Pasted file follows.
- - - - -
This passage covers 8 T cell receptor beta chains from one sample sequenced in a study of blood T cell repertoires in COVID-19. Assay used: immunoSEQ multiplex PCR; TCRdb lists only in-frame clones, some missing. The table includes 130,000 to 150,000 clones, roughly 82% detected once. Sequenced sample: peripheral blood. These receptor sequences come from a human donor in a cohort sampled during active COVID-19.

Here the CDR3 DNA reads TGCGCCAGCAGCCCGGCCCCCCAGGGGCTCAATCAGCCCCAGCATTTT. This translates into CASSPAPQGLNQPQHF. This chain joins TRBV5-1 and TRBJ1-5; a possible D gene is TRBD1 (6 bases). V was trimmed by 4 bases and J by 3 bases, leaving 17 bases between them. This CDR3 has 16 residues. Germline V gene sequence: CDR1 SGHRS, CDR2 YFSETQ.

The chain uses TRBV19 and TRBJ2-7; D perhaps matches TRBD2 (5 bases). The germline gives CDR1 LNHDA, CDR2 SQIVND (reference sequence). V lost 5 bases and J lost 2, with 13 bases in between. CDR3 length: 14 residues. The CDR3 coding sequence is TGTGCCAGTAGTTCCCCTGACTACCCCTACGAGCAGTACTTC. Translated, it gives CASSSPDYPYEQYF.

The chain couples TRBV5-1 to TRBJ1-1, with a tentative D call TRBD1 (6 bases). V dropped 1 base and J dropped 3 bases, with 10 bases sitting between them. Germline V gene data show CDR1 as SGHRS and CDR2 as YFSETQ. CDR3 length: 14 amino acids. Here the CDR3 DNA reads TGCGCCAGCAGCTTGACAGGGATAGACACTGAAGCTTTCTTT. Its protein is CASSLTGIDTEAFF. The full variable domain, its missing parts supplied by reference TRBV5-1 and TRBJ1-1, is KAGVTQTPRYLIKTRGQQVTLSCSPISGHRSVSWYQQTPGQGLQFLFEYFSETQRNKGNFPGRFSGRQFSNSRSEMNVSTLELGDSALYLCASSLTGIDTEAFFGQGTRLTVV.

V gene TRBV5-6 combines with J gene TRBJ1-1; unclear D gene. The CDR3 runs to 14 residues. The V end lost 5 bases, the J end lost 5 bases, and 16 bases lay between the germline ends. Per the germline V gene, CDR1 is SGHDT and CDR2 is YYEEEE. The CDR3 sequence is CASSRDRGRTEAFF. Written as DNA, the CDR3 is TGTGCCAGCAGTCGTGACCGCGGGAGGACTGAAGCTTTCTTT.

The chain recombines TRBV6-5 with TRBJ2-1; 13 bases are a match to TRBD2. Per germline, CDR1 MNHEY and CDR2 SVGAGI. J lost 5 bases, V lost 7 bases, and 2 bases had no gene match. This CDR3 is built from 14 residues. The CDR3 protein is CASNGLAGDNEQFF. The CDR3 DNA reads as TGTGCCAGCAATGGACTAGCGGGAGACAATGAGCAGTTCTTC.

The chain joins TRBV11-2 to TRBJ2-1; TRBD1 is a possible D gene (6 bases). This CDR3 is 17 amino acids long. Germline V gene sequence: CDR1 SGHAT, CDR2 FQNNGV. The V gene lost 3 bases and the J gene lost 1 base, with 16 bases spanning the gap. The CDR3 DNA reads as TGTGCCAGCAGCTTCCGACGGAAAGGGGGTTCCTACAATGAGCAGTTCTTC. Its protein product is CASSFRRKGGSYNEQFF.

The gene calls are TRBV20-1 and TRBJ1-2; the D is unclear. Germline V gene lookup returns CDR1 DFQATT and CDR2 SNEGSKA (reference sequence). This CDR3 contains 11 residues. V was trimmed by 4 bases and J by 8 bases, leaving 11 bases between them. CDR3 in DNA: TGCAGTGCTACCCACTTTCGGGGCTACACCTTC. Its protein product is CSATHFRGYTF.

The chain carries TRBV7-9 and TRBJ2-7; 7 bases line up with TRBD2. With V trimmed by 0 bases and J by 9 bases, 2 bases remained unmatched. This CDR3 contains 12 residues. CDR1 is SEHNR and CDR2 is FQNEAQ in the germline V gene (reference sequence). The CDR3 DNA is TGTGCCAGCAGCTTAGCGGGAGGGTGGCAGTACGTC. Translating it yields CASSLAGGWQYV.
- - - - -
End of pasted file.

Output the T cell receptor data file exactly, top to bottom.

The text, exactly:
This passage covers 8 T cell receptor beta chains from one sample sequenced in a study of blood T cell repertoires in COVID-19. Assay used: immunoSEQ multiplex PCR; TCRdb lists only in-frame clones, some missing. The table includes 130,000 to 150,000 clones, roughly 82% detected once. Sequenced sample: peripheral blood. These receptor sequences come from a human donor in a cohort sampled during active COVID-19.

Here the CDR3 DNA reads TGCGCCAGCAGCCCGGCCCCCCAGGGGCTCAATCAGCCCCAGCATTTT. This translates into CASSPAPQGLNQPQHF. This chain joins TRBV5-1 and TRBJ1-5; a possible D gene is TRBD1 (6 bases). V was trimmed by 4 bases and J by 3 bases, leaving 17 bases between them. This CDR3 has 16 residues. Germline V gene sequence: CDR1 SGHRS, CDR2 YFSETQ.

The chain uses TRBV19 and TRBJ2-7; D perhaps matches TRBD2 (5 bases). The germline gives CDR1 LNHDA, CDR2 SQIVND (reference sequence). V lost 5 bases and J lost 2, with 13 bases in between. CDR3 length: 14 residues. The CDR3 coding sequence is TGTGCCAGTAGTTCCCCTGACTACCCCTACGAGCAGTACTTC. Translated, it gives CASSSPDYPYEQYF.

The chain couples TRBV5-1 to TRBJ1-1, with a tentative D call TRBD1 (6 bases). V dropped 1 base and J dropped 3 bases, with 10 bases sitting between them. Germline V gene data show CDR1 as SGHRS and CDR2 as YFSETQ. CDR3 length: 14 amino acids. Here the CDR3 DNA reads TGCGCCAGCAGCTTGACAGGGATAGACACTGAAGCTTTCTTT. Its protein is CASSLTGIDTEAFF. The full variable domain, its missing parts supplied by reference TRBV5-1 and TRBJ1-1, is KAGVTQTPRYLIKTRGQQVTLSCSPISGHRSVSWYQQTPGQGLQFLFEYFSETQRNKGNFPGRFSGRQFSNSRSEMNVSTLELGDSALYLCASSLTGIDTEAFFGQGTRLTVV.

V gene TRBV5-6 combines with J gene TRBJ1-1; unclear D gene. The CDR3 runs to 14 residues. The V end lost 5 bases, the J end lost 5 bases, and 16 bases lay between the germline ends. Per the germline V gene, CDR1 is SGHDT and CDR2 is YYEEEE. The CDR3 sequence is CASSRDRGRTEAFF. Written as DNA, the CDR3 is TGTGCCAGCAGTCGTGACCGCGGGAGGACTGAAGCTTTCTTT.

The chain recombines TRBV6-5 with TRBJ2-1; 13 bases are a match to TRBD2. Per germline, CDR1 MNHEY and CDR2 SVGAGI. J lost 5 bases, V lost 7 bases, and 2 bases had no gene match. This CDR3 is built from 14 residues. The CDR3 protein is CASNGLAGDNEQFF. The CDR3 DNA reads as TGTGCCAGCAATGGACTAGCGGGAGACAATGAGCAGTTCTTC.

The chain joins TRBV11-2 to TRBJ2-1; TRBD1 is a possible D gene (6 bases). This CDR3 is 17 amino acids long. Germline V gene sequence: CDR1 SGHAT, CDR2 FQNNGV. The V gene lost 3 bases and the J gene lost 1 base, with 16 bases spanning the gap. The CDR3 DNA reads as TGTGCCAGCAGCTTCCGACGGAAAGGGGGTTCCTACAATGAGCAGTTCTTC. Its protein product is CASSFRRKGGSYNEQFF.

The gene calls are TRBV20-1 and TRBJ1-2; the D is unclear. Germline V gene lookup returns CDR1 DFQATT and CDR2 SNEGSKA (reference sequence). This CDR3 contains 11 residues. V was trimmed by 4 bases and J by 8 bases, leaving 11 bases between them. CDR3 in DNA: TGCAGTGCTACCCACTTTCGGGGCTACACCTTC. Its protein product is CSATHFRGYTF.

The chain carries TRBV7-9 and TRBJ2-7; 7 bases line up with TRBD2. With V trimmed by 0 bases and J by 9 bases, 2 bases remained unmatched. This CDR3 contains 12 residues. CDR1 is SEHNR and CDR2 is FQNEAQ in the germline V gene (reference sequence). The CDR3 DNA is TGTGCCAGCAGCTTAGCGGGAGGGTGGCAGTACGTC. Translating it yields CASSLAGGWQYV.